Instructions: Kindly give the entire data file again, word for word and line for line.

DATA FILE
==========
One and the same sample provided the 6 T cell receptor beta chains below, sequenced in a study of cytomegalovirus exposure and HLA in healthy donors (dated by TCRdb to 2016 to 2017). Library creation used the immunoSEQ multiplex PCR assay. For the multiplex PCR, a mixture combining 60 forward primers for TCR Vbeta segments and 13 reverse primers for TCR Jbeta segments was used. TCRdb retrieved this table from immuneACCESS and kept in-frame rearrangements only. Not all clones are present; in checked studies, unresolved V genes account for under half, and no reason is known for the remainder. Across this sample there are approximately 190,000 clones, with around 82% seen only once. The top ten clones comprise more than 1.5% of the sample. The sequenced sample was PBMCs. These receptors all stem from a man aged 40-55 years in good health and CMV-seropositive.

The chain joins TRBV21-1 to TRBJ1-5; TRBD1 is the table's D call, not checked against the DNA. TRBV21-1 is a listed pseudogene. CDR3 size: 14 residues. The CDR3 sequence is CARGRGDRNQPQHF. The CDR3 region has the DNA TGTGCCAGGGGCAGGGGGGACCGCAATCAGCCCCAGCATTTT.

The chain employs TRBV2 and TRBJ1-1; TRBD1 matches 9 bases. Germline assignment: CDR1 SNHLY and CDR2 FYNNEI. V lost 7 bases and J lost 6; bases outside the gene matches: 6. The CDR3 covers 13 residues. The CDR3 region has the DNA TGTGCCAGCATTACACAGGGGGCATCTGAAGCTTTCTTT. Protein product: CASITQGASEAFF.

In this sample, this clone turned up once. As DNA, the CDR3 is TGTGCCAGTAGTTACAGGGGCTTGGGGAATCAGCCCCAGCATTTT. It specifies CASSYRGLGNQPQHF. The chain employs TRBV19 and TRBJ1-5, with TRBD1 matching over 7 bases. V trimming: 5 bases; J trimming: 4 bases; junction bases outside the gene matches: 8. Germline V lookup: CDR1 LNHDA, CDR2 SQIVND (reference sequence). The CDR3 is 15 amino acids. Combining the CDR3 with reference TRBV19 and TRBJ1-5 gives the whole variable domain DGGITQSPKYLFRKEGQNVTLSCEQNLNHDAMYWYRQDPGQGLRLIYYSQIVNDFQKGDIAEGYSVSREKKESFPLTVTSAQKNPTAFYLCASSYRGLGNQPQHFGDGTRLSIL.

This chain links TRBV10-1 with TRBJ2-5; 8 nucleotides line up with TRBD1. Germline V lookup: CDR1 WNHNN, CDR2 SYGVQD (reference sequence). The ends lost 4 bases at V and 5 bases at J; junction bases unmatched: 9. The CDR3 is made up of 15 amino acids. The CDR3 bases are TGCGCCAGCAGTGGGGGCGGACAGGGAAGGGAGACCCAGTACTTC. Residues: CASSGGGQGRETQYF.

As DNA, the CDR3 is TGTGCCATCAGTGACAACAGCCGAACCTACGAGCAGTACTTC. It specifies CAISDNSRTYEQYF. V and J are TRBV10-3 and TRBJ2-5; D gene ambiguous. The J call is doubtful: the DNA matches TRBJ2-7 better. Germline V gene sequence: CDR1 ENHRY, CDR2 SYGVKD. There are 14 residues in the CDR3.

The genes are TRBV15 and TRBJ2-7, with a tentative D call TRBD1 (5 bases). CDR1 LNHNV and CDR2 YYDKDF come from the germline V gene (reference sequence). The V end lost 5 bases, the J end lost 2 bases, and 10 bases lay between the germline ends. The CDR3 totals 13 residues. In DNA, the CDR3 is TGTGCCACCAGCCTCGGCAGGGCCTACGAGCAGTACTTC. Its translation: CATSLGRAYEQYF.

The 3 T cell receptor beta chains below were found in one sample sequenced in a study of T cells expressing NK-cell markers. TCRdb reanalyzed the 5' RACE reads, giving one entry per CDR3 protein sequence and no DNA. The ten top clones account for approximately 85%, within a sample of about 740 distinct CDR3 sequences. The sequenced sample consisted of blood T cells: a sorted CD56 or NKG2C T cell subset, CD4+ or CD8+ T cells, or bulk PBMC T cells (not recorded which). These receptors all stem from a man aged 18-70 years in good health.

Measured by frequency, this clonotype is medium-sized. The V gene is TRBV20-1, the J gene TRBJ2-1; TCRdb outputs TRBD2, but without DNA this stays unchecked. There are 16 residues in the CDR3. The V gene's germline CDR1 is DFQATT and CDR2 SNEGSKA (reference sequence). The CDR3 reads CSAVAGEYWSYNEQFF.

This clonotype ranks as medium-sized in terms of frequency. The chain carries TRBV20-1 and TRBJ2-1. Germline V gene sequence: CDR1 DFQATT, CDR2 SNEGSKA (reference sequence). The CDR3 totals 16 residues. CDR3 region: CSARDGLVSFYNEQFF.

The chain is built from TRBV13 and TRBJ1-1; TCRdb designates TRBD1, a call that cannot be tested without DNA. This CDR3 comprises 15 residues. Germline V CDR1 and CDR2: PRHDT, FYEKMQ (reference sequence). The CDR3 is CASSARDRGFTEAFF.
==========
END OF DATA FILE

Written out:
One and the same sample provided the 6 T cell receptor beta chains below, sequenced in a study of cytomegalovirus exposure and HLA in healthy donors (dated by TCRdb to 2016 to 2017). Library creation used the immunoSEQ multiplex PCR assay. For the multiplex PCR, a mixture combining 60 forward primers for TCR Vbeta segments and 13 reverse primers for TCR Jbeta segments was used. TCRdb retrieved this table from immuneACCESS and kept in-frame rearrangements only. Not all clones are present; in checked studies, unresolved V genes account for under half, and no reason is known for the remainder. Across this sample there are approximately 190,000 clones, with around 82% seen only once. The top ten clones comprise more than 1.5% of the sample. The sequenced sample was PBMCs. These receptors all stem from a man aged 40-55 years in good health and CMV-seropositive.

The chain joins TRBV21-1 to TRBJ1-5; TRBD1 is the table's D call, not checked against the DNA. TRBV21-1 is a listed pseudogene. CDR3 size: 14 residues. The CDR3 sequence is CARGRGDRNQPQHF. The CDR3 region has the DNA TGTGCCAGGGGCAGGGGGGACCGCAATCAGCCCCAGCATTTT.

The chain employs TRBV2 and TRBJ1-1; TRBD1 matches 9 bases. Germline assignment: CDR1 SNHLY and CDR2 FYNNEI. V lost 7 bases and J lost 6; bases outside the gene matches: 6. The CDR3 covers 13 residues. The CDR3 region has the DNA TGTGCCAGCATTACACAGGGGGCATCTGAAGCTTTCTTT. Protein product: CASITQGASEAFF.

In this sample, this clone turned up once. As DNA, the CDR3 is TGTGCCAGTAGTTACAGGGGCTTGGGGAATCAGCCCCAGCATTTT. It specifies CASSYRGLGNQPQHF. The chain employs TRBV19 and TRBJ1-5, with TRBD1 matching over 7 bases. V trimming: 5 bases; J trimming: 4 bases; junction bases outside the gene matches: 8. Germline V lookup: CDR1 LNHDA, CDR2 SQIVND (reference sequence). The CDR3 is 15 amino acids. Combining the CDR3 with reference TRBV19 and TRBJ1-5 gives the whole variable domain DGGITQSPKYLFRKEGQNVTLSCEQNLNHDAMYWYRQDPGQGLRLIYYSQIVNDFQKGDIAEGYSVSREKKESFPLTVTSAQKNPTAFYLCASSYRGLGNQPQHFGDGTRLSIL.

This chain links TRBV10-1 with TRBJ2-5; 8 nucleotides line up with TRBD1. Germline V lookup: CDR1 WNHNN, CDR2 SYGVQD (reference sequence). The ends lost 4 bases at V and 5 bases at J; junction bases unmatched: 9. The CDR3 is made up of 15 amino acids. The CDR3 bases are TGCGCCAGCAGTGGGGGCGGACAGGGAAGGGAGACCCAGTACTTC. Residues: CASSGGGQGRETQYF.

As DNA, the CDR3 is TGTGCCATCAGTGACAACAGCCGAACCTACGAGCAGTACTTC. It specifies CAISDNSRTYEQYF. V and J are TRBV10-3 and TRBJ2-5; D gene ambiguous. The J call is doubtful: the DNA matches TRBJ2-7 better. Germline V gene sequence: CDR1 ENHRY, CDR2 SYGVKD. There are 14 residues in the CDR3.

The genes are TRBV15 and TRBJ2-7, with a tentative D call TRBD1 (5 bases). CDR1 LNHNV and CDR2 YYDKDF come from the germline V gene (reference sequence). The V end lost 5 bases, the J end lost 2 bases, and 10 bases lay between the germline ends. The CDR3 totals 13 residues. In DNA, the CDR3 is TGTGCCACCAGCCTCGGCAGGGCCTACGAGCAGTACTTC. Its translation: CATSLGRAYEQYF.

The 3 T cell receptor beta chains below were found in one sample sequenced in a study of T cells expressing NK-cell markers. TCRdb reanalyzed the 5' RACE reads, giving one entry per CDR3 protein sequence and no DNA. The ten top clones account for approximately 85%, within a sample of about 740 distinct CDR3 sequences. The sequenced sample consisted of blood T cells: a sorted CD56 or NKG2C T cell subset, CD4+ or CD8+ T cells, or bulk PBMC T cells (not recorded which). These receptors all stem from a man aged 18-70 years in good health.

Measured by frequency, this clonotype is medium-sized. The V gene is TRBV20-1, the J gene TRBJ2-1; TCRdb outputs TRBD2, but without DNA this stays unchecked. There are 16 residues in the CDR3. The V gene's germline CDR1 is DFQATT and CDR2 SNEGSKA (reference sequence). The CDR3 reads CSAVAGEYWSYNEQFF.

This clonotype ranks as medium-sized in terms of frequency. The chain carries TRBV20-1 and TRBJ2-1. Germline V gene sequence: CDR1 DFQATT, CDR2 SNEGSKA (reference sequence). The CDR3 totals 16 residues. CDR3 region: CSARDGLVSFYNEQFF.

The chain is built from TRBV13 and TRBJ1-1; TCRdb designates TRBD1, a call that cannot be tested without DNA. This CDR3 comprises 15 residues. Germline V CDR1 and CDR2: PRHDT, FYEKMQ (reference sequence). The CDR3 is CASSARDRGFTEAFF.